President Trump met with leaders of Congress on Sept. 6, and commented on the approach of Hurricane Irma. (The Washington Post)

(This story will be continually updated throughout Wednesday.)

For more than a day, monstrous Hurricane Irma has sustained Category 5 winds while ripping through the northern Lesser Antilles. The storm, tied for the second-strongest ever recorded in the Atlantic Ocean, is charging through the Virgin Islands and headed for Puerto Rico, the southeastern Bahamas and, by the weekend and early next week, Florida and the Southeast U.S.

[Florida governor warns Hurricane Irma is ‘deadly and will cause devastation’]

This is a life-threatening storm that the National Hurricane Center warns is capable of catastrophic damage. Preparations should be rushed to completion near its path.

At 2 p.m., the storm was 20 miles east-northeast of St. Thomas and was barreling west-northwestward at 16 mph. The storm’s eye had moved over Virgin Gorda in the British Virgin Islands, and its outer bands had already begun lashing northeast Puerto Rico.

1230p: Eye of #Irma passing over Virgin Gorda in BVI. Outer bands lashing NE Puerto Rico. pic.twitter.com/rBws3YaLyV

— Capital Weather Gang (@capitalweather) September 6, 2017

A wind gust to 131 miles per hour was clocked on Buck Island and 87 miles per hour on St. Thomas in the U.S. Virgin Islands early Wednesday afternoon. The National Weather Service issued an extreme wind warning for destructive winds gusts over 115 miles per hour for Saint John and Saint Thomas, “producing swaths of tornado-like damage.”

Tuesday night and Wednesday morning, the hurricane passed directly over Barbuda and Saint Martin in the northern Leeward Islands, the strongest hurricane ever recorded in that region and tied with the 1935 Florida Keys hurricane as the strongest Atlantic storm to strike land.

Spectaculaires images de la violence de l’ouragan #Irma sur la plage de Maho Beach à Saint-Martin. (© PTZtv – https://t.co/0vDBy7CSIE) pic.twitter.com/y3uAB3jlGq

— Météo Express (@MeteoExpress) September 6, 2017

As Barbuda took a direct hit, the weather station there clocked a wind gust to 155 mph before it went offline. The storm surge on the island, or the rise in water above normally dry land, reached at least 8 feet.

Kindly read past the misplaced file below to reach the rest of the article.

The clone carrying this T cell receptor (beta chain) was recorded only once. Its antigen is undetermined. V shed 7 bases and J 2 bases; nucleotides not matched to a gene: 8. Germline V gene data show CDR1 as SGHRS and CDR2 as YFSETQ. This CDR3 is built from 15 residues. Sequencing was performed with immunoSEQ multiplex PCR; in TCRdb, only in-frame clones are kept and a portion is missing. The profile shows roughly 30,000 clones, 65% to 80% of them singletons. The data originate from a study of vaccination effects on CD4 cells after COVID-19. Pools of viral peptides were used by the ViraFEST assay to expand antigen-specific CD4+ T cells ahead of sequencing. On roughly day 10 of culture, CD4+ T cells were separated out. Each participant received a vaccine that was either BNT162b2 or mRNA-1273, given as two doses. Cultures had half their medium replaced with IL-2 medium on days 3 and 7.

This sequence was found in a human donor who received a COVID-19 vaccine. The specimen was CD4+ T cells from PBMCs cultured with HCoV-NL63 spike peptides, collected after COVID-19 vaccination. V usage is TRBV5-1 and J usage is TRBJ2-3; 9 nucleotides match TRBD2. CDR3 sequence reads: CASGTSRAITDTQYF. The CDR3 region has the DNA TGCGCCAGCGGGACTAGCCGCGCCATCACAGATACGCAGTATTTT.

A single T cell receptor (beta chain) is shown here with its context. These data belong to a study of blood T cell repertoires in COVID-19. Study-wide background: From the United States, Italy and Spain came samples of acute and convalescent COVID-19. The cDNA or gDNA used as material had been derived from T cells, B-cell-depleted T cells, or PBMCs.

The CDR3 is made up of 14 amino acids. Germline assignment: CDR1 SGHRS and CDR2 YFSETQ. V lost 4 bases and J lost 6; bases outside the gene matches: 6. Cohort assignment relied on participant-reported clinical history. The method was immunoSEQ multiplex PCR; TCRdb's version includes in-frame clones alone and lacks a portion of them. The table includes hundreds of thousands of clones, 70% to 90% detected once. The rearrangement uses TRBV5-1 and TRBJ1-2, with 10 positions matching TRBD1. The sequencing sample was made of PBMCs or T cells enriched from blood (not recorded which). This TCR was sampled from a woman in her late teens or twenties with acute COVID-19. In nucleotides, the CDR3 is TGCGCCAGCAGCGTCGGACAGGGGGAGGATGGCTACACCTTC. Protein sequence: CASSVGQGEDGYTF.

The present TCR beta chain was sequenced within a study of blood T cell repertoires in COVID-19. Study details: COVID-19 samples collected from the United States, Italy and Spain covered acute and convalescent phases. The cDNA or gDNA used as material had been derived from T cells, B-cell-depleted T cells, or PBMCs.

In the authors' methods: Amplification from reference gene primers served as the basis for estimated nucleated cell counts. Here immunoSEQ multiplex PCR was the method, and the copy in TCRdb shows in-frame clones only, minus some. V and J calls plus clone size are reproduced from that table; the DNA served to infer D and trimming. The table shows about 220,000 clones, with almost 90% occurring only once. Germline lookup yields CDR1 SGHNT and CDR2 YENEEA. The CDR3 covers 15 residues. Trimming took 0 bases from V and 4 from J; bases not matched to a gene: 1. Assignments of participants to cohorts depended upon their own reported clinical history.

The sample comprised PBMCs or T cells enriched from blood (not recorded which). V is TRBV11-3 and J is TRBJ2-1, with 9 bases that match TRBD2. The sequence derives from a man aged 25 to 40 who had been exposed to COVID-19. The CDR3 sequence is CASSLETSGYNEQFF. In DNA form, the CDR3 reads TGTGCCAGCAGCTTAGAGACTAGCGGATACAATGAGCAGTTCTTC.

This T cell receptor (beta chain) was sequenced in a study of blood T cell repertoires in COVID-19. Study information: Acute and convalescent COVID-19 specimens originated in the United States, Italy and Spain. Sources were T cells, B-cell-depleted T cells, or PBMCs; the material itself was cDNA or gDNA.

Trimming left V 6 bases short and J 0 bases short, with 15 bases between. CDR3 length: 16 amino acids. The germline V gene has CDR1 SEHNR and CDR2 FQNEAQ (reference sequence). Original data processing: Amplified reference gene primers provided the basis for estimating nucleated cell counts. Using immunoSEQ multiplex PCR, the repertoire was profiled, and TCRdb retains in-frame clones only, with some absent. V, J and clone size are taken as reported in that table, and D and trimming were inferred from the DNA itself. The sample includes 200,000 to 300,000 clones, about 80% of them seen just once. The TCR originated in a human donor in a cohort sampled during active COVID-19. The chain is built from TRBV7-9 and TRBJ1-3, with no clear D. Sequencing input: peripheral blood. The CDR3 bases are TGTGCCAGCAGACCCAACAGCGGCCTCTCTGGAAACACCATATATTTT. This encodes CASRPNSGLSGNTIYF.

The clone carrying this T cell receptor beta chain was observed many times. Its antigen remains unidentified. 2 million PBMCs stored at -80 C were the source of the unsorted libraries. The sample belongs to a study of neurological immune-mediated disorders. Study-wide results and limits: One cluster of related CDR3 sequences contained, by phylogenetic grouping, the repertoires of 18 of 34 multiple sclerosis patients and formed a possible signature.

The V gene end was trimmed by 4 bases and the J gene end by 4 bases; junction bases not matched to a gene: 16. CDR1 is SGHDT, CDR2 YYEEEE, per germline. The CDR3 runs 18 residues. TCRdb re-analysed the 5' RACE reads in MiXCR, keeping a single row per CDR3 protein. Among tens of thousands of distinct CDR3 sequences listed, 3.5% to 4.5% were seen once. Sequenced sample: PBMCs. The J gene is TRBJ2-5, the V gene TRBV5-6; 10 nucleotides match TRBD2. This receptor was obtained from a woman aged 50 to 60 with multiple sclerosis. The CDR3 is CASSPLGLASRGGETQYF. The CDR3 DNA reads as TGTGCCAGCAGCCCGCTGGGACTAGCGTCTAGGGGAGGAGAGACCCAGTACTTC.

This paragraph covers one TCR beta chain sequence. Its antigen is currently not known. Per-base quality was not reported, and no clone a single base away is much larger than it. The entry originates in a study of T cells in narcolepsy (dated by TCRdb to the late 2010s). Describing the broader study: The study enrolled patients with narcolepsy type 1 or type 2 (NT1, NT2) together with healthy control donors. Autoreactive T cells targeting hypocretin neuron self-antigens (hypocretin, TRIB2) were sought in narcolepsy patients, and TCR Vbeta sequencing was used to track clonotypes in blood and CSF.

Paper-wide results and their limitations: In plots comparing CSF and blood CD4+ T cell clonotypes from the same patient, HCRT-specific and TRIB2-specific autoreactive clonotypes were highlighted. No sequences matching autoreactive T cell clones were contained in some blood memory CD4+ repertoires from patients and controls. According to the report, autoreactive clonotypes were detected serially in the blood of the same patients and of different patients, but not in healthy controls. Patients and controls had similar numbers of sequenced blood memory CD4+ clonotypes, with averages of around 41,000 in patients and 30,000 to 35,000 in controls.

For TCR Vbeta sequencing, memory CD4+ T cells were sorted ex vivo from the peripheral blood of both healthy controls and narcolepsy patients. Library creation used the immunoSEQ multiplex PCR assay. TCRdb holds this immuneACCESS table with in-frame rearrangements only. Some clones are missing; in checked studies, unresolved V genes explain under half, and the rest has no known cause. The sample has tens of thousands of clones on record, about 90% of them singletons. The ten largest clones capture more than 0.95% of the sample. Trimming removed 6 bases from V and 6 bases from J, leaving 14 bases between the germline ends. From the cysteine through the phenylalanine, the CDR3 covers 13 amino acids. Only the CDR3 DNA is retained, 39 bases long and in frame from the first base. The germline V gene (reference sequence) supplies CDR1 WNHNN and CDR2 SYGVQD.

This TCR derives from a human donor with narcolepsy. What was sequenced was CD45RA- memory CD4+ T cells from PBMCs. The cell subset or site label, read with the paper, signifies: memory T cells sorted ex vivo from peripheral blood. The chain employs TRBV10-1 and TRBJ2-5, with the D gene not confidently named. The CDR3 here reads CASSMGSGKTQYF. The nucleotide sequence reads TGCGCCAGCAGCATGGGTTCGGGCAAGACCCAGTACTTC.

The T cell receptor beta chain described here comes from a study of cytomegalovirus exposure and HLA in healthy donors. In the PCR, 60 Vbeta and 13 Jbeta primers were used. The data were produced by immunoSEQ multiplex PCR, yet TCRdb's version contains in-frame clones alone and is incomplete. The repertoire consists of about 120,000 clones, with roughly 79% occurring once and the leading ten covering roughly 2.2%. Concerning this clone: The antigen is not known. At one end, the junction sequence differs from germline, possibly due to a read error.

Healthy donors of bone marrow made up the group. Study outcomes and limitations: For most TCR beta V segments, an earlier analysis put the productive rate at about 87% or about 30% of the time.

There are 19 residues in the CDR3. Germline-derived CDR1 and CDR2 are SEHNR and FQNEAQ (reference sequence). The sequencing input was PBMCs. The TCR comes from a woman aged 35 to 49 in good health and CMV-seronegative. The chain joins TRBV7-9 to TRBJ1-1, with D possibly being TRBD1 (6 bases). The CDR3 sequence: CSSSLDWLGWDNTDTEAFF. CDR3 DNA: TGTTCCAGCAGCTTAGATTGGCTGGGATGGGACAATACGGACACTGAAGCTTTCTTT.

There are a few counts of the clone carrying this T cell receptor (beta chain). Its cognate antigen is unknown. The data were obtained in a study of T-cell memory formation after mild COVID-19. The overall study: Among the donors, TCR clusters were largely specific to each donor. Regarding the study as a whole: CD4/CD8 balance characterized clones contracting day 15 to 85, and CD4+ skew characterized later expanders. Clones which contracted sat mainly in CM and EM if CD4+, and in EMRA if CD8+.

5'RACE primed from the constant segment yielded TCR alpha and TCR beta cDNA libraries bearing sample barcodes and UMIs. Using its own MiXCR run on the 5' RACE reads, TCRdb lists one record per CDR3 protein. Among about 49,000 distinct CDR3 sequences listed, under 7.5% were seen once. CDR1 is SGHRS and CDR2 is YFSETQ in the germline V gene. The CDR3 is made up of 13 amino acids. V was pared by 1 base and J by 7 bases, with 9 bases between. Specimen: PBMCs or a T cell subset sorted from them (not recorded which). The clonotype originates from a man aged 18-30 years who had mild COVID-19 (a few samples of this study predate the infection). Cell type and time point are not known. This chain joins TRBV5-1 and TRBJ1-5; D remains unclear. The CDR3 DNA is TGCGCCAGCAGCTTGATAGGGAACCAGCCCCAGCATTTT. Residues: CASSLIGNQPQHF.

[‘May God protect us all’: Hurricane Irma pounds tiny Caribbean islands]

As the storm heads west, hurricane warnings are in effect for the Virgin Islands, Puerto Rico, the Dominican Republic, the Turks and Caicos, Haiti and southeastern Bahamas. A hurricane watch covers Cuba and the central Bahamas.


(The Washington Post)

This historically intense hurricane is forecast to modestly weaken in the next two days, but remain an extremely dangerous Category 4 or 5 storm. It will produce the full gamut of hurricane hazards across the Caribbean and potentially South Florida, including a devastating storm surge, destructive winds and dangerous flash flooding.

ABS TV Radio Antigua & Barbuda broadcasted live on Sept. 5 as Hurricane Irma and its 180 mph winds made landfall in Antigua. (Monica Akhtar/The Washington Post)

Mainland U.S. landfall threat

Model forecasts have shifted the center of the track eastward since Tuesday, projecting the core of Irma to pass right along or just offshore Florida’s east coast. But enough uncertainty in the track exists that all of Florida should be on the highest alert and preparing for this hurricane.

Tropical-storm-force winds are likely to arrive in Florida on Saturday, with the worst storm conditions occurring Sunday. The most extreme conditions are likely to occur near the storm center, but it is impossible this far out to pinpoint exactly where that will track. And serious storm effects will expand well outside the center.

The entire Florida peninsula is only about 100 miles wide, small compared to the size of the storm. Tropical-storm-force winds presently extend outward up to 185 miles from the storm center and hurricane-force winds 50 miles in both directions.

Saffir-Simpson category rating of a hurricane only refers to peak winds in eyewall. This example from #Irma this morning is roughly to scale pic.twitter.com/i78HG3KzDs

— Brian McNoldy (@BMcNoldy) September 5, 2017

A hurricane does not need to be rated Category 5 intensity to cause catastrophic damage. Remember, the category rating only refers to the peak winds in the eyewall, not the size of the storm, the rainfall and the storm surge.


Group of model simulations or ensemble members from the European (red) and American (blue) computer models. (StormVistaWxModels.com)

Locations in northern Florida as well as up into Georgia and the Carolinas should also be preparing for a significant impact Monday and Tuesday. In some respects, the most recent set of model runs bear some resemblance to Hurricane Matthew, which affected these areas just 11 months ago.